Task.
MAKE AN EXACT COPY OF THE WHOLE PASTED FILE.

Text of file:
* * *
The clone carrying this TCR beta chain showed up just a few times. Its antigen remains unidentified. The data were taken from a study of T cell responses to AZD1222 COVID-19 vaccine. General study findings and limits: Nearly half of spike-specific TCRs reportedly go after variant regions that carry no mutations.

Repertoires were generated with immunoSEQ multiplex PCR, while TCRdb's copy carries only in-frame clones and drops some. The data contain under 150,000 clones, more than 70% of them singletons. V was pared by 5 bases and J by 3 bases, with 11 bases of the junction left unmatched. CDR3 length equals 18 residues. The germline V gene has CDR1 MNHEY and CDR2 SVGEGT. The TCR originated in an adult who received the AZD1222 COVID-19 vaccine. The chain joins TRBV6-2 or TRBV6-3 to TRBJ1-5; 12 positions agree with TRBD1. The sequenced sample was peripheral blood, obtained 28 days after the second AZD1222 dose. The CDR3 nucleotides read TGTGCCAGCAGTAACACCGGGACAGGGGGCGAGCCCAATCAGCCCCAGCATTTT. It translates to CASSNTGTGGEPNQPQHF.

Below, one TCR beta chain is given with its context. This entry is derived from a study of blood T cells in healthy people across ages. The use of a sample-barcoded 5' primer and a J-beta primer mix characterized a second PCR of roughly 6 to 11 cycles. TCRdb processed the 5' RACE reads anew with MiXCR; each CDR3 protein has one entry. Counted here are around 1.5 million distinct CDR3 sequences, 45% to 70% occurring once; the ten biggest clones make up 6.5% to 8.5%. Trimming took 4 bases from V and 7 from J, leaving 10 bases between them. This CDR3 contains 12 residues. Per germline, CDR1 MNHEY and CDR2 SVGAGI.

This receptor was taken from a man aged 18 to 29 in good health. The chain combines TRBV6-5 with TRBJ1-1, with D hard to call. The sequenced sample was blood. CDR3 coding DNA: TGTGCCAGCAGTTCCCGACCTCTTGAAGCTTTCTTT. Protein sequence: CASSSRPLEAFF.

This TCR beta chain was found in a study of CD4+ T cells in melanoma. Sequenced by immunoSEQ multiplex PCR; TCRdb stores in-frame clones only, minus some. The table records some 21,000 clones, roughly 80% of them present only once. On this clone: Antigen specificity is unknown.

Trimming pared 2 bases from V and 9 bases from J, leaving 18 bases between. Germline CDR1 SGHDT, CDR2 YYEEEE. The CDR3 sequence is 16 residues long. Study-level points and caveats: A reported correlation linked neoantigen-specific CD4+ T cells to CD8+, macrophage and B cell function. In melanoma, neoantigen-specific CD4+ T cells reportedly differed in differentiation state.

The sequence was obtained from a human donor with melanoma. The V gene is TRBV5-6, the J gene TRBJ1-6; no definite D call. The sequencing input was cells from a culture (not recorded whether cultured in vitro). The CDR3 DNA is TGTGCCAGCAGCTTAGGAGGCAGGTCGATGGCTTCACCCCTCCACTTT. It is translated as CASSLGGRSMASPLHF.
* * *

The clone carrying this TCR beta chain showed up just a few times. Its antigen remains unidentified. The data were taken from a study of T cell responses to AZD1222 COVID-19 vaccine. General study findings and limits: Nearly half of spike-specific TCRs reportedly go after variant regions that carry no mutations.

Repertoires were generated with immunoSEQ multiplex PCR, while TCRdb's copy carries only in-frame clones and drops some. The data contain under 150,000 clones, more than 70% of them singletons. V was pared by 5 bases and J by 3 bases, with 11 bases of the junction left unmatched. CDR3 length equals 18 residues. The germline V gene has CDR1 MNHEY and CDR2 SVGEGT. The TCR originated in an adult who received the AZD1222 COVID-19 vaccine. The chain joins TRBV6-2 or TRBV6-3 to TRBJ1-5; 12 positions agree with TRBD1. The sequenced sample was peripheral blood, obtained 28 days after the second AZD1222 dose. The CDR3 nucleotides read TGTGCCAGCAGTAACACCGGGACAGGGGGCGAGCCCAATCAGCCCCAGCATTTT. It translates to CASSNTGTGGEPNQPQHF.

Below, one TCR beta chain is given with its context. This entry is derived from a study of blood T cells in healthy people across ages. The use of a sample-barcoded 5' primer and a J-beta primer mix characterized a second PCR of roughly 6 to 11 cycles. TCRdb processed the 5' RACE reads anew with MiXCR; each CDR3 protein has one entry. Counted here are around 1.5 million distinct CDR3 sequences, 45% to 70% occurring once; the ten biggest clones make up 6.5% to 8.5%. Trimming took 4 bases from V and 7 from J, leaving 10 bases between them. This CDR3 contains 12 residues. Per germline, CDR1 MNHEY and CDR2 SVGAGI.

This receptor was taken from a man aged 18 to 29 in good health. The chain combines TRBV6-5 with TRBJ1-1, with D hard to call. The sequenced sample was blood. CDR3 coding DNA: TGTGCCAGCAGTTCCCGACCTCTTGAAGCTTTCTTT. Protein sequence: CASSSRPLEAFF.

This TCR beta chain was found in a study of CD4+ T cells in melanoma. Sequenced by immunoSEQ multiplex PCR; TCRdb stores in-frame clones only, minus some. The table records some 21,000 clones, roughly 80% of them present only once. On this clone: Antigen specificity is unknown.

Trimming pared 2 bases from V and 9 bases from J, leaving 18 bases between. Germline CDR1 SGHDT, CDR2 YYEEEE. The CDR3 sequence is 16 residues long. Study-level points and caveats: A reported correlation linked neoantigen-specific CD4+ T cells to CD8+, macrophage and B cell function. In melanoma, neoantigen-specific CD4+ T cells reportedly differed in differentiation state.

The sequence was obtained from a human donor with melanoma. The V gene is TRBV5-6, the J gene TRBJ1-6; no definite D call. The sequencing input was cells from a culture (not recorded whether cultured in vitro). The CDR3 DNA is TGTGCCAGCAGCTTAGGAGGCAGGTCGATGGCTTCACCCCTCCACTTT. It is translated as CASSLGGRSMASPLHF.